I beheld the interior of Manhattan — flour lofts with sparkling, high-tensioned ozonators that bleached white flour still whiter; power stations with dynamos that blew the breath of life into the new world; factories with steam hammers that shook the ground as they flattened ingots into bars, and yet were sensitive enough to cork a bottle.

I knew the cellars and roofs, the shops and offices — the machinery and vital organs of a great city. I all but drowned in a roof tank while I was wiring a pump switch, losing my balance, and keeping afloat in nine feet of water. Once I got drenched to the waist in a grocery cellar by falling into a pickle barrel. In a roomy refrigerator I was once locked up the night long. Out of a flooded cellar on the East Side I helped drag a dead fireman during a fire. Once when an Italian butcher was too generous with his wine I fell off my ladder and was caught, dangling on a hook between two butchered steers.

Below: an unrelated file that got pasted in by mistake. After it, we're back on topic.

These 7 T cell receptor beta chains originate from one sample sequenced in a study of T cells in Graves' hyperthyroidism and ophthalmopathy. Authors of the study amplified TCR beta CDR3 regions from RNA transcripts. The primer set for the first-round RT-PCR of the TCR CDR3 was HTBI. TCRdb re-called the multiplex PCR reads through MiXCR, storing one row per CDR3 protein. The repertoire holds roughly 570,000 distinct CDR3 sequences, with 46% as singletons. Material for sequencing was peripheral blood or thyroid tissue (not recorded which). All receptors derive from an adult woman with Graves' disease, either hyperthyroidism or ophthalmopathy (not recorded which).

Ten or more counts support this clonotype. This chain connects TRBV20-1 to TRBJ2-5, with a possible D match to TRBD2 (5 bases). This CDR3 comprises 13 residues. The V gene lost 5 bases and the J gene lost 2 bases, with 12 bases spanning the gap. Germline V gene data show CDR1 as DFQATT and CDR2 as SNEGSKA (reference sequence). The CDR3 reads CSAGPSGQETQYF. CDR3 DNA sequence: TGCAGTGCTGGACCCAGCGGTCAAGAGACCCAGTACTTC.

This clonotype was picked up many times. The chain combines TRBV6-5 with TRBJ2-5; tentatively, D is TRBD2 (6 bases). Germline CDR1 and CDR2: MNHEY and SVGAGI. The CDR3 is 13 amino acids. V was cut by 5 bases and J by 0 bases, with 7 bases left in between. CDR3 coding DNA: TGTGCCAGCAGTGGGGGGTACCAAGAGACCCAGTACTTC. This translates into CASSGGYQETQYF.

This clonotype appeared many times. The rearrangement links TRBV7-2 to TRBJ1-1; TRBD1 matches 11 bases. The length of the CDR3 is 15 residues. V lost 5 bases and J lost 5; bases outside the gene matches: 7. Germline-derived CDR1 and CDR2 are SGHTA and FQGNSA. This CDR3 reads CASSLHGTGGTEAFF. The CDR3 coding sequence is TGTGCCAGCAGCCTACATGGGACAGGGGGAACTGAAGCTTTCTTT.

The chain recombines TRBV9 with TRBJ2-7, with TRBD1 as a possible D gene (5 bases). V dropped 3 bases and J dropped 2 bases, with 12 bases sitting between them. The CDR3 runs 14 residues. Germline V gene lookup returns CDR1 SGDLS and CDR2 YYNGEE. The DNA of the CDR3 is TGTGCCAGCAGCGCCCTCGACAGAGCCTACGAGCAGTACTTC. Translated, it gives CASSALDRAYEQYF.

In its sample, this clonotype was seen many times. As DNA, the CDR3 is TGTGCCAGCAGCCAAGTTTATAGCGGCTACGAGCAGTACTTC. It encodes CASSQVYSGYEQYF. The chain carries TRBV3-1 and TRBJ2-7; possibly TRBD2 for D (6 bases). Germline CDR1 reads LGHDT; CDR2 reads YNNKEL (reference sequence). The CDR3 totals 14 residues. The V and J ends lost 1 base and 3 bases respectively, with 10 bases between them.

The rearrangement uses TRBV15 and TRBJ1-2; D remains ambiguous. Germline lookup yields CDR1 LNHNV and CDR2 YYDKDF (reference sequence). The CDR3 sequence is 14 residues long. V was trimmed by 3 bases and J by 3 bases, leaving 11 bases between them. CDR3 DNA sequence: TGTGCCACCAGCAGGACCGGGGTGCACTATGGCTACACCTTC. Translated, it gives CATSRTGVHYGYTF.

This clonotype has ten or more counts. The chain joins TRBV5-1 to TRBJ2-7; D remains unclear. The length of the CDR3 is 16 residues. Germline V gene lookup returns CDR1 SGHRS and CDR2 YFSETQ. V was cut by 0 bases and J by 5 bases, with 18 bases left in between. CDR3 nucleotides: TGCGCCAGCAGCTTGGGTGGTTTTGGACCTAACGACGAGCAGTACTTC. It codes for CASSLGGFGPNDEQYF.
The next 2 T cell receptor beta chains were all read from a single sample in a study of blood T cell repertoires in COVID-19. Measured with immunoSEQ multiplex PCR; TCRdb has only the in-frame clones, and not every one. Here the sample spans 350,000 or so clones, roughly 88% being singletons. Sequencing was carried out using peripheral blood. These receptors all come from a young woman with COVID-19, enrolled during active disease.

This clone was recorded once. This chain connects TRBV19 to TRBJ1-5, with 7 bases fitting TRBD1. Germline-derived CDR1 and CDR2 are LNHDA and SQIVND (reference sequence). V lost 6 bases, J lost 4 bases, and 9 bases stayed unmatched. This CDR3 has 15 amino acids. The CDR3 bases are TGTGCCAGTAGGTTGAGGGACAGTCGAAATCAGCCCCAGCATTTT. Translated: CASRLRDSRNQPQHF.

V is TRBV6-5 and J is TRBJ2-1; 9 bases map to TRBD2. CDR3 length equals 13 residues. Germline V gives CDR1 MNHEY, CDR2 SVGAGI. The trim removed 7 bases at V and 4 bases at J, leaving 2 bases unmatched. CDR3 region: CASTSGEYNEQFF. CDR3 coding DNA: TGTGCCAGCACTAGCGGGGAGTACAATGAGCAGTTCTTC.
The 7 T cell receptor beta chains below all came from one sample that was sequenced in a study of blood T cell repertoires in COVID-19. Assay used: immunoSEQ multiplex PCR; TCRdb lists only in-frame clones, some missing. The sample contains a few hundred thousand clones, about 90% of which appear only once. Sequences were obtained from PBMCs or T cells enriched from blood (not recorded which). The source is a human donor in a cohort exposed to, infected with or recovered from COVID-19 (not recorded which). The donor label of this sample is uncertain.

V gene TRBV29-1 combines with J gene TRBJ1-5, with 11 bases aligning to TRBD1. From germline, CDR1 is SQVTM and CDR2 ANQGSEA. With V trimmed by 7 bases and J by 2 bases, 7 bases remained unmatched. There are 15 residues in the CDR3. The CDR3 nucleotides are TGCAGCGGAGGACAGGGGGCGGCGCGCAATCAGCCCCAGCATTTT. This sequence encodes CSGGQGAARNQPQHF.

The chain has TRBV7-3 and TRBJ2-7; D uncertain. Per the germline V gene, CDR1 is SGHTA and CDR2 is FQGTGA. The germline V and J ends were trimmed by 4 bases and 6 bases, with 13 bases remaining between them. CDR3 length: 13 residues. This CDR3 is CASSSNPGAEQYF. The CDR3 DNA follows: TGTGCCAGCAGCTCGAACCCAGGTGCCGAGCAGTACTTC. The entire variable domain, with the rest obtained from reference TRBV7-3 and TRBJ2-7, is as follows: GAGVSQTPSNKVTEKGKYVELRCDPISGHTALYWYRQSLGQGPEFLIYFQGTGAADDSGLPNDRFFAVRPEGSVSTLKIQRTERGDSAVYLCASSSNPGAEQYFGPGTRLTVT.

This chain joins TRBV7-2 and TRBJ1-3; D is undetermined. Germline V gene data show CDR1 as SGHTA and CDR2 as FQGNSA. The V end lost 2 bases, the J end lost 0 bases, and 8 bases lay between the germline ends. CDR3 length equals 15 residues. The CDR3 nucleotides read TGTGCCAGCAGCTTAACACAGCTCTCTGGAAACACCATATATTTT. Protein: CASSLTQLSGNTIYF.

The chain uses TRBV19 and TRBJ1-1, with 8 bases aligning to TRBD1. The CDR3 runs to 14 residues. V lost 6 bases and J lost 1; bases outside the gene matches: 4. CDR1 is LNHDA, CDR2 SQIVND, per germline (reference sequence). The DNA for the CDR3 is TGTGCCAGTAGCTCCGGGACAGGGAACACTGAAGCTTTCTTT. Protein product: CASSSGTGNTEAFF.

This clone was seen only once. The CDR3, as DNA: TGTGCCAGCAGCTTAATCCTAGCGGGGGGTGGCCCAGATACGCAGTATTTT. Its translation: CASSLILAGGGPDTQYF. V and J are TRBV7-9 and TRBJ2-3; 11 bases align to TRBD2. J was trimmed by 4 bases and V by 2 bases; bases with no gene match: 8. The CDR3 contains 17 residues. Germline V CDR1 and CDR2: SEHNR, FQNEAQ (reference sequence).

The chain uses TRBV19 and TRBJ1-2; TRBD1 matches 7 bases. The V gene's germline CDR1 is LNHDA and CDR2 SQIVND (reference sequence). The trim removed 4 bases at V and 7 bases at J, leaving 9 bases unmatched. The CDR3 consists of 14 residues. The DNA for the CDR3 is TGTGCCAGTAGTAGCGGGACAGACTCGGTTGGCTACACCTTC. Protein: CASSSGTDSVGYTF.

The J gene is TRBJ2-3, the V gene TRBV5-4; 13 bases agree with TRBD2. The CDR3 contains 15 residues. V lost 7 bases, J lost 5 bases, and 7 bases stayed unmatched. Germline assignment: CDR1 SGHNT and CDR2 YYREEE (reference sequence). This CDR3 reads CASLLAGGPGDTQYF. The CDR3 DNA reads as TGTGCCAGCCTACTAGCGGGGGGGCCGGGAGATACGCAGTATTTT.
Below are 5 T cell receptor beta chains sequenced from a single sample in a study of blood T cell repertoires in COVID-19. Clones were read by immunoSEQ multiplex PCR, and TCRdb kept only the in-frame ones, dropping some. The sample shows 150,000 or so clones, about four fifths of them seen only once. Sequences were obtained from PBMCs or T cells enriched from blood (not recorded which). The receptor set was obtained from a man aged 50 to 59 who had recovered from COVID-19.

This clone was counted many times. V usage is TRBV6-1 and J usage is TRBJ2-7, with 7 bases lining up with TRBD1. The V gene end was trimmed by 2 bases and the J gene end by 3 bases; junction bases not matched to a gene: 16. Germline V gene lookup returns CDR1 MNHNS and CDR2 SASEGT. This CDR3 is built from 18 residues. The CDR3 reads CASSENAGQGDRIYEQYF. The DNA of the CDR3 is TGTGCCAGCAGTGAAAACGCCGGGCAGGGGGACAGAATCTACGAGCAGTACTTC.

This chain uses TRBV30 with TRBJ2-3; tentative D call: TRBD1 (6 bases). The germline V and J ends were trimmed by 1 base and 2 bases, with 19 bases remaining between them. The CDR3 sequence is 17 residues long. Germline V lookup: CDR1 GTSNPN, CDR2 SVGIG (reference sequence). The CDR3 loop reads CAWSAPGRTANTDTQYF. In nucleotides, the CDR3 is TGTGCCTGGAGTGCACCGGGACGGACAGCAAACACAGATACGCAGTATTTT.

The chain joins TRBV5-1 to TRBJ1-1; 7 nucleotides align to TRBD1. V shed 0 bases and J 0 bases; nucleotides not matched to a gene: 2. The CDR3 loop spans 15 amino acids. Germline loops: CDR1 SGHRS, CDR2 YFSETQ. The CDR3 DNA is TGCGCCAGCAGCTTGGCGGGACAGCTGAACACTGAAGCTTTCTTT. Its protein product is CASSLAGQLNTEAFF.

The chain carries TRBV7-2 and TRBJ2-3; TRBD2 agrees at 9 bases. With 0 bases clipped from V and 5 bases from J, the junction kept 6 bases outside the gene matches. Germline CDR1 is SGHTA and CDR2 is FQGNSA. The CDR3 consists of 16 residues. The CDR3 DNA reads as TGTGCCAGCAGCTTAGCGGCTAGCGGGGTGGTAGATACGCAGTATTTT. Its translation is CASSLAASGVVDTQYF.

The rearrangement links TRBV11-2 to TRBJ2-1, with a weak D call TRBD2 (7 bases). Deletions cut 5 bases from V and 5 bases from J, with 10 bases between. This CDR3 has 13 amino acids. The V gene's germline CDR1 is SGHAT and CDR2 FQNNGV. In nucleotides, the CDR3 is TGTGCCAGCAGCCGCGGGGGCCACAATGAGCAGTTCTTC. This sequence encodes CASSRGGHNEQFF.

And not only the shops and stores and factories did my wondering child eyes behold. Coney Island’s Loop-theLoop I kept ‘gorgeously bedizened.’ Chandeliers I hung in spacious halls to illumine the mural decorations there. An intricate signal system I helped to install in a skyscraper hotel. A millionaire’s estate at Long Branch I connected with private telephones. The arches of a Gothic church I strung with conduit. My hand controlled the stage lights of a Harlem club, amused by naked dancing girls.